Do you have any go-to’s to fuel your soul?

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Improvement, Day 2: Time

There’s 60 seconds in a minute. 60 minutes in an hour. 24 hours in a day. 365 days in a year. 10 years in a decade. How many decades in a lifetime? The years each one of us lives, is largely dependent on how each one of us, independently, lives our lives. From food, exercise, matters of the mind, etc… they either take away from the seconds we have left or add to the the life we are living.

Time is all we have, so why shouldn’t we just make the most out of every second that we are alive? Here are some suggestions on how to make the most out of your day(s):

  1. Pieces of happiness: Identify the thing that makes you really happy. Once you know what that is, do you think that you are able to incorporate that happy piece into your first minutes of waking up? If so, try and see how it feels. Doing something you find joy in right in your waking moments can set the tone of your day. For example, I get up and kiss my kiddos & husband right away and then set off on a run or gym visit. My family makes me really happy and exericse makes me even more happy.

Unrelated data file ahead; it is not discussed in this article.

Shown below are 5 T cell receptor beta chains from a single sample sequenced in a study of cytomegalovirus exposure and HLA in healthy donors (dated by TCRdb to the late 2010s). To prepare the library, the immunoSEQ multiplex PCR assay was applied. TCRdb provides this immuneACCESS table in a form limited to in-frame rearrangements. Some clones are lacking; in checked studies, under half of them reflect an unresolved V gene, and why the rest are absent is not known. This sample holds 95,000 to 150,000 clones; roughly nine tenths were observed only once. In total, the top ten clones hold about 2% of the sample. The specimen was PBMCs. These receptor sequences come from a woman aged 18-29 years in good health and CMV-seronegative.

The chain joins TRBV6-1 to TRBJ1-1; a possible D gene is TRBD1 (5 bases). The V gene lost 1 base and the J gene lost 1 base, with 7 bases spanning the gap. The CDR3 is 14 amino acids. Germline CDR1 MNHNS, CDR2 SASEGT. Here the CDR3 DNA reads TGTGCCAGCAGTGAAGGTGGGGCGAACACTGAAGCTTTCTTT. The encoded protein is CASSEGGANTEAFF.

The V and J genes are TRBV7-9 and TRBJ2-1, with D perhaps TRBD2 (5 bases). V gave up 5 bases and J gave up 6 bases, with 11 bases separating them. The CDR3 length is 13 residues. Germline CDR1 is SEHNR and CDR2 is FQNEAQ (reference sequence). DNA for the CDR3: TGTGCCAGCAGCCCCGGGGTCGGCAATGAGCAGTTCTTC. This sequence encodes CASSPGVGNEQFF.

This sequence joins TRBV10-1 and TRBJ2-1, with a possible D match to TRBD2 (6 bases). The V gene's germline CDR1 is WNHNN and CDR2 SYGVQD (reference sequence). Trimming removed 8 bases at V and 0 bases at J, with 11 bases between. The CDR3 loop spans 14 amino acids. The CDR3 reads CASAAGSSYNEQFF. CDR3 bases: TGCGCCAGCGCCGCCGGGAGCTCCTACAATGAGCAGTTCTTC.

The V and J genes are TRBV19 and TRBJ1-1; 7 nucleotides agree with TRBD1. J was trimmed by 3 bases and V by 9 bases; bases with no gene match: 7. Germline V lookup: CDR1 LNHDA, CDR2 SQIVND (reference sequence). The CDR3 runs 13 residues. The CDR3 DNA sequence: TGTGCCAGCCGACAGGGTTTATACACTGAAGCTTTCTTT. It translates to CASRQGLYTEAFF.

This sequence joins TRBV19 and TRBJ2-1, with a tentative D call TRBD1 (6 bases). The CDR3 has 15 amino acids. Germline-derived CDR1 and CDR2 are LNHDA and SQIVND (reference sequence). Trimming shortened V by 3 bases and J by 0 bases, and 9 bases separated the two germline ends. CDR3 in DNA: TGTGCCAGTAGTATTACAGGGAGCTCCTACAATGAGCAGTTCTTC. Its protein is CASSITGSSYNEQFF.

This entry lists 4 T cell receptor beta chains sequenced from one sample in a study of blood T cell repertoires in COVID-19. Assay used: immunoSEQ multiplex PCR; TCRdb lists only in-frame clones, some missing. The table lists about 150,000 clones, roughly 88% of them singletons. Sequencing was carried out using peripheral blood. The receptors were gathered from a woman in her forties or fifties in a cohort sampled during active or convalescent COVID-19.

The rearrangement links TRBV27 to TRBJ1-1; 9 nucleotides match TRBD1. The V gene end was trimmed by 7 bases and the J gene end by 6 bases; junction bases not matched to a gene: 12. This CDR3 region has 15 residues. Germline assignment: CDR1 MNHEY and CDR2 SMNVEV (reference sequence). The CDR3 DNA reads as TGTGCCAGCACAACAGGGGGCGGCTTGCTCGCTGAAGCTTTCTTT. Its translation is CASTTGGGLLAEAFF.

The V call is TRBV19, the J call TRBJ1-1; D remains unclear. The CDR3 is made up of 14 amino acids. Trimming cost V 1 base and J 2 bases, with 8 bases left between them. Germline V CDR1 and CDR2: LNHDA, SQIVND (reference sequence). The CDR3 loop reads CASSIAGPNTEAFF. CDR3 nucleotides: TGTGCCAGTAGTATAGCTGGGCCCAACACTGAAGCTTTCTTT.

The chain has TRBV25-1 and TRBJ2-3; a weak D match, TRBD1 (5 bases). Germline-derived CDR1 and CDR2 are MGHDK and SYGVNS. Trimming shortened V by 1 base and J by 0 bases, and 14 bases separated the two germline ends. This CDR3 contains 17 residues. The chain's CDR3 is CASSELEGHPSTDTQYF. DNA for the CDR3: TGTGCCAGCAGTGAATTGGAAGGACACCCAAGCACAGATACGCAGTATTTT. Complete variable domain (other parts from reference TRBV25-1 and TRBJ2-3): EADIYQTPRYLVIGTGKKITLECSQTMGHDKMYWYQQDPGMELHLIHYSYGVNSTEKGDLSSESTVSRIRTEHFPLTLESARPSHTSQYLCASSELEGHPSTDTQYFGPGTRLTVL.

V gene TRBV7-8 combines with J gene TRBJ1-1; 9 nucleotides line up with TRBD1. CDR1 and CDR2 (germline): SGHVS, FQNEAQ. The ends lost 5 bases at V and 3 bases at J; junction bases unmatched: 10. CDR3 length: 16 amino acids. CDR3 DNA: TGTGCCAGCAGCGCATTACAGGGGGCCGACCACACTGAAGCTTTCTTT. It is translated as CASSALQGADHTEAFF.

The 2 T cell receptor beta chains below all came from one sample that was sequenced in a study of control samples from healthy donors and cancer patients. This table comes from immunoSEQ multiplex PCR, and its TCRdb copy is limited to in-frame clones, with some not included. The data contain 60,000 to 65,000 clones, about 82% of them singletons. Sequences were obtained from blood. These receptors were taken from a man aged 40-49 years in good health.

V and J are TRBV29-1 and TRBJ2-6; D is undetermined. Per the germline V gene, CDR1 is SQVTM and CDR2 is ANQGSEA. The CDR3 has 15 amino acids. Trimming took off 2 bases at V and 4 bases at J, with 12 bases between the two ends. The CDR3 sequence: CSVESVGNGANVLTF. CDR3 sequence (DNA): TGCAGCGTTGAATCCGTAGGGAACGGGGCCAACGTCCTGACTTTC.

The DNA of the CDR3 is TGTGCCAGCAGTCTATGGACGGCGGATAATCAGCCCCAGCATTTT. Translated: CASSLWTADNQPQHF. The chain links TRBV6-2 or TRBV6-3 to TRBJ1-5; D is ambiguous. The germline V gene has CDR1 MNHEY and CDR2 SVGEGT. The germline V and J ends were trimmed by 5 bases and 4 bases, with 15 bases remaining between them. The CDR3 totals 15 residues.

2. Problems/Hardships: Are there “things” in your life? Things that chip away at your soul? Is it a short list or a long list? Are they approachable? Solveable? Can you think of some options that may help soften or dissolve the problems? Maybe it’s the strain of caring for a relative. Maybe it’s not being able to spend more time with your kids or husband. Maybe it’s struggling with paying the bills. Believe it or not, there are people out there that want to know what you are struggling with and want to help – whether it’s passing along an idea, tip, a hand, an hour, a doctor’s visit, healing time, a job. If you can open yourself up to facing the issues that are holding you down and open to yourself coming up with some sort of resolution or compromise then you will open yourself to the those in the world who want to help and the things that can help.
  3. It only takes one moment… to last a lifetime: Instead of your day being bogged down with stresses and upside down attitudes, try to MAKE one moment a day, a moment that will last a lifetime. Maybe it’s dancing and giggling with your kids, a soulful bike ride, hike, run, swim etc… Maybe it’s an embrace with your lived one that lasts that one extra second, the one that makes you both understand and feel the love without saying a word.

Share your time below and watch your second, minutes, hours, and days grow with happiness.

image Making the most out of “my” time and getting some early morning workout and work done before my kids get up and my husband heads to work. 🙂

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How Kombucha Saved Me